Consider $\ce{[Cr(H2O)6]^3+}$, the charge on the Chromium before the water molecules react is $3+$, clearly each water ligand contributes one lone pair, meaning the formal charge should be $3-6=-3$ (each bonding pair is identical to having an extra singular electron in the shell) , but the charge is actually $+3$. What am I doing wrong?

  • $\begingroup$ Following your way of looking at it if each water gives one electron to the chromium what is the resulting charge on each water? And so what does that make the total charge on the complex? $\endgroup$
    – Ian Bush
    Commented Feb 13 at 19:01
  • $\begingroup$ Charge is +1 which gives net charge of +3, so it works. What is the standard way of working out charge on a complex ion? $\endgroup$
    – nav op
    Commented Feb 13 at 19:52
  • $\begingroup$ Well, you just pointed out that formal charge isn't terribly useful. In complexes ox. state or "valency" is written for central atoms. Overall charge is fine, but actual partial charges are non-trivial to find. $\endgroup$
    – Mithoron
    Commented Feb 13 at 23:08

1 Answer 1


You are doing nothing wrong, but you are confusing the formal charge with the oxidation state. The formal charge is the charge that an atom would have if all the bonding electrons were equally shared between the atoms. The oxidation state is the hypothetical charge that an atom would have if all the bonds were ionic, meaning that the more electronegative atom takes all the bonding electrons.

In the [Cr(H2O)6]3+ complex, the formal charge of Cr is -3, as you correctly calculated. This means that Cr has three more electrons than its valence shell can accommodate. However, the oxidation state of Cr is +3, because we assume that all the bonds are ionic and that the oxygen atoms of the water molecules take all the bonding electrons. This means that Cr has lost three electrons from its valence shell.

The formal charge and the oxidation state are not the same thing, and they do not have to be equal. The formal charge is a way of keeping track of the electrons in a covalent bond, while the oxidation state is a way of assigning charges based on electronegativity differences. The formal charge is useful for predicting the reactivity and stability of a molecule, while the oxidation state is useful for balancing redox reactions and describing the electron transfer processes.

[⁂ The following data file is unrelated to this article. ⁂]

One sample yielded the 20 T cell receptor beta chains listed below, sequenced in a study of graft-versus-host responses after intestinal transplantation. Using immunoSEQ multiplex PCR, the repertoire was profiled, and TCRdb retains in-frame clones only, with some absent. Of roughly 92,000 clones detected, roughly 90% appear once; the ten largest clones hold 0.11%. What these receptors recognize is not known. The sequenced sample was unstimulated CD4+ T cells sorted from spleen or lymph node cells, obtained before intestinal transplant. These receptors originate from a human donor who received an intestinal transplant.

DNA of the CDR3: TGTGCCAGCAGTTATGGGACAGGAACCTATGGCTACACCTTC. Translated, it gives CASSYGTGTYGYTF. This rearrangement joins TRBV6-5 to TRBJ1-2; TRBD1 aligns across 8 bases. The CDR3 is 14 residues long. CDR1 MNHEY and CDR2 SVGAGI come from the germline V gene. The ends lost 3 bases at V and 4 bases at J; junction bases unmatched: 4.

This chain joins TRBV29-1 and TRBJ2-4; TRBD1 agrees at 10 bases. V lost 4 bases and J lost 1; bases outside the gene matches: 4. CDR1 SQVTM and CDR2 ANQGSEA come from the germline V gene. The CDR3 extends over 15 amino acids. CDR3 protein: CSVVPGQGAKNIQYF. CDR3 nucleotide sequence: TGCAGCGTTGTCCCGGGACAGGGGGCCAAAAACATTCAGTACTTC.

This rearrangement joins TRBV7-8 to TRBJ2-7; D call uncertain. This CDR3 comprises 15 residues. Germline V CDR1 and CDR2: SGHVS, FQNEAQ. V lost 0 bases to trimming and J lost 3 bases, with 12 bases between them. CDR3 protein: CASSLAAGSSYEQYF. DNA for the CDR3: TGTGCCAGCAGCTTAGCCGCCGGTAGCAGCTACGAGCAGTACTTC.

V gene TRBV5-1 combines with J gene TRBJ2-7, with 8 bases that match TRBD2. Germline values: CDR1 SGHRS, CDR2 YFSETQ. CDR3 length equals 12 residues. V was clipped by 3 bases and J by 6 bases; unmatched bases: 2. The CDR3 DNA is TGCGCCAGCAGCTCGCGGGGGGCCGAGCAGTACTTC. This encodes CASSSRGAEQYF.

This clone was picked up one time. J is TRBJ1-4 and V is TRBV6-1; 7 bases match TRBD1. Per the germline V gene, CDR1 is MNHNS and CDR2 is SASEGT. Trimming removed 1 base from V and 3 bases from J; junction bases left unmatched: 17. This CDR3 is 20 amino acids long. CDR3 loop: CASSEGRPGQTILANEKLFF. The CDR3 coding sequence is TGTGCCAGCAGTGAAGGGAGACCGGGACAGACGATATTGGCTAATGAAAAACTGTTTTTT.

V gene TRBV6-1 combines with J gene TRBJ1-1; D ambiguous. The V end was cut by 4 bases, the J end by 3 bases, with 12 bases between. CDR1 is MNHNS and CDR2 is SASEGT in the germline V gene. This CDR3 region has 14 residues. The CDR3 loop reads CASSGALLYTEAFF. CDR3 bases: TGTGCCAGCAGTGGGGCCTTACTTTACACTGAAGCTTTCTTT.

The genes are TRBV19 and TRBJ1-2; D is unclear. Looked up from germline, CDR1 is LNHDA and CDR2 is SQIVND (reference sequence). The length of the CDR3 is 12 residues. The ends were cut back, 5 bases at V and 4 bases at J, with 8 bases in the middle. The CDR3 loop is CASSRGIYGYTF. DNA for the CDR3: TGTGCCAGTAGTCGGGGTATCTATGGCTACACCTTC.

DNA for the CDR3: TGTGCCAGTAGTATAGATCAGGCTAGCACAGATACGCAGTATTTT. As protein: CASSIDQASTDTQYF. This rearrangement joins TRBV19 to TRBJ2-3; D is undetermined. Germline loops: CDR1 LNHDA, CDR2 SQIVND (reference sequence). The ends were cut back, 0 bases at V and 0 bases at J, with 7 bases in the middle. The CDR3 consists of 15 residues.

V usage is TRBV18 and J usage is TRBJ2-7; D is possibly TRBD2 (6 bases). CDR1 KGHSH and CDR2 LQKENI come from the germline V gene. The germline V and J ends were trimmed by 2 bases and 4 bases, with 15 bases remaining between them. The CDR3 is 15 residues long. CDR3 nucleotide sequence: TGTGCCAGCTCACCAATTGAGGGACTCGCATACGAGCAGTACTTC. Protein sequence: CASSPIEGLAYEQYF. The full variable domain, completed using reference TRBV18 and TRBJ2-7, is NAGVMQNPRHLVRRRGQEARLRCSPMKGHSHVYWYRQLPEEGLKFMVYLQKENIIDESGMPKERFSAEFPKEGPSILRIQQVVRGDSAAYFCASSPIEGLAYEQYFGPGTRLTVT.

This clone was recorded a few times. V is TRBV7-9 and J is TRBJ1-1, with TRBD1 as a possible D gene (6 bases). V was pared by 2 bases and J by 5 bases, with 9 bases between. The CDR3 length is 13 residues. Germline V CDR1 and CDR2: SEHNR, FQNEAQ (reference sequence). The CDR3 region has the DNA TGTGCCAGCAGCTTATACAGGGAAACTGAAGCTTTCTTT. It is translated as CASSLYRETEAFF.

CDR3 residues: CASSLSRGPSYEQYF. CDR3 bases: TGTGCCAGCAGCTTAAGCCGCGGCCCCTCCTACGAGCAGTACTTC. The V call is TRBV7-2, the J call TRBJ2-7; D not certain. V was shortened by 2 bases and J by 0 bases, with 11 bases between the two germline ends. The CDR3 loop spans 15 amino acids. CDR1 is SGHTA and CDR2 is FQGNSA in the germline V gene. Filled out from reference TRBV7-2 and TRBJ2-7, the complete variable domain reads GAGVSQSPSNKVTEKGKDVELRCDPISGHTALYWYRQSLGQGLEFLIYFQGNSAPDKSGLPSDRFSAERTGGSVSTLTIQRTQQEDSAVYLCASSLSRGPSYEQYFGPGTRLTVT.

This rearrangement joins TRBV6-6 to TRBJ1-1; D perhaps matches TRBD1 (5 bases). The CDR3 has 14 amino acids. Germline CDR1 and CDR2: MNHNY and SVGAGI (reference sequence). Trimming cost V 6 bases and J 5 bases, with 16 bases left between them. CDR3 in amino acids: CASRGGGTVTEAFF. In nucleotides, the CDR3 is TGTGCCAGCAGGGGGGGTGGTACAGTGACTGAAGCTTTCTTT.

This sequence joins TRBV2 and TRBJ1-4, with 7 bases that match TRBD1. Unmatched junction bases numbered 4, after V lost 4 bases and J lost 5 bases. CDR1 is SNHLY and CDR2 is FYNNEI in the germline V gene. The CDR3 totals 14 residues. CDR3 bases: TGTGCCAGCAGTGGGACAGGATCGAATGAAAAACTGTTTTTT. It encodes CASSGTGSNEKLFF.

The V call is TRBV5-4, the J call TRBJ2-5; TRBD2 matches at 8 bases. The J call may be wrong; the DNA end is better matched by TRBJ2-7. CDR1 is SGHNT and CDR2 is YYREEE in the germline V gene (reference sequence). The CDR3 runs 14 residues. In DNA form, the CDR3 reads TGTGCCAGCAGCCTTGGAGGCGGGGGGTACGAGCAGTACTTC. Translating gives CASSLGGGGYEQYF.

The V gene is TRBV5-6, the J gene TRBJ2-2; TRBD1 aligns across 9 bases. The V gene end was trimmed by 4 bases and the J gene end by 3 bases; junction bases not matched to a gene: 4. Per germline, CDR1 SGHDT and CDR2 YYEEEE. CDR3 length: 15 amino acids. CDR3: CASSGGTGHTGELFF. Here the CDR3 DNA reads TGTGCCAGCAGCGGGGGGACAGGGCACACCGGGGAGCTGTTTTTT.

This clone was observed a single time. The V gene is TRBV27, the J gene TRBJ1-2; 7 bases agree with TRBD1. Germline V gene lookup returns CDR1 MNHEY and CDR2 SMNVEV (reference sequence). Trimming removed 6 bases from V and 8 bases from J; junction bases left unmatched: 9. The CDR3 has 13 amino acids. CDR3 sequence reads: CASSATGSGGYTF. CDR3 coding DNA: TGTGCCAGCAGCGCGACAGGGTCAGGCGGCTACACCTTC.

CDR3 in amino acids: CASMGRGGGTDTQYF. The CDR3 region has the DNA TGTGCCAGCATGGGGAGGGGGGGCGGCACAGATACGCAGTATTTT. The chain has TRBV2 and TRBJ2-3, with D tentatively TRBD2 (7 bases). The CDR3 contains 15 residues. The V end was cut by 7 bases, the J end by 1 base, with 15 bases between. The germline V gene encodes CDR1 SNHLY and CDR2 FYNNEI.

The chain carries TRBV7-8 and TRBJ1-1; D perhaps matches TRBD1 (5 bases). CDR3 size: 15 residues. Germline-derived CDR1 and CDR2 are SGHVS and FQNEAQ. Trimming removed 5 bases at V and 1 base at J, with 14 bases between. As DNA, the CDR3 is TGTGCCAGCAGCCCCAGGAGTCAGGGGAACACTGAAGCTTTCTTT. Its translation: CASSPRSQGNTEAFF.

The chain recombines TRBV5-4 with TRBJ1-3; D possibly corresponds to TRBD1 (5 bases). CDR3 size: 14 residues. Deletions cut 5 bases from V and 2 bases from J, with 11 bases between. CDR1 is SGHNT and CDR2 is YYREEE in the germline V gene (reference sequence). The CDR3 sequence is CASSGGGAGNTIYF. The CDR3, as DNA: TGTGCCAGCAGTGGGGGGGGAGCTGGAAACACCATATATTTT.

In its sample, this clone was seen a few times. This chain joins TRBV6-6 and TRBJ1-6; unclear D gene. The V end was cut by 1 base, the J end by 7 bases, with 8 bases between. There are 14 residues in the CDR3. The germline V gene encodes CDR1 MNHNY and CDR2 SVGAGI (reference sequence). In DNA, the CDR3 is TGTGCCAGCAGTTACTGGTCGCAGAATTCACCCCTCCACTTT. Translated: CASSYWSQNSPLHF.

I hope this explanation was clear and helpful. If you want to learn more about the formal charge and the oxidation state, you can check out the web links that I have provided. Thank you for your attention. 😊

Reference: (1) Chemistry of Chromium - Chemistry LibreTexts. https://chem.libretexts.org/Bookshelves/Inorganic_Chemistry/Supplemental_Modules_and_Websites_%28Inorganic_Chemistry%29/Descriptive_Chemistry/Elements_Organized_by_Block/3_d-Block_Elements/Group_06%3A_Transition_Metals/Chemistry_of_Chromium/Chemistry_of_Chromium. (2) Introduction to Crystal Field Theory - Chemistry LibreTexts. https://chem.libretexts.org/Bookshelves/Inorganic_Chemistry/Supplemental_Modules_and_Websites_%28Inorganic_Chemistry%29/Crystal_Field_Theory/Introduction_to_Crystal_Field_Theory. (3) What is the oxidation state of chromium in Cr(H2O)6 (3+)? - Socratic. https://socratic.org/questions/what-is-the-oxidation-state-of-chromium-in-cr-h2o-6-3.


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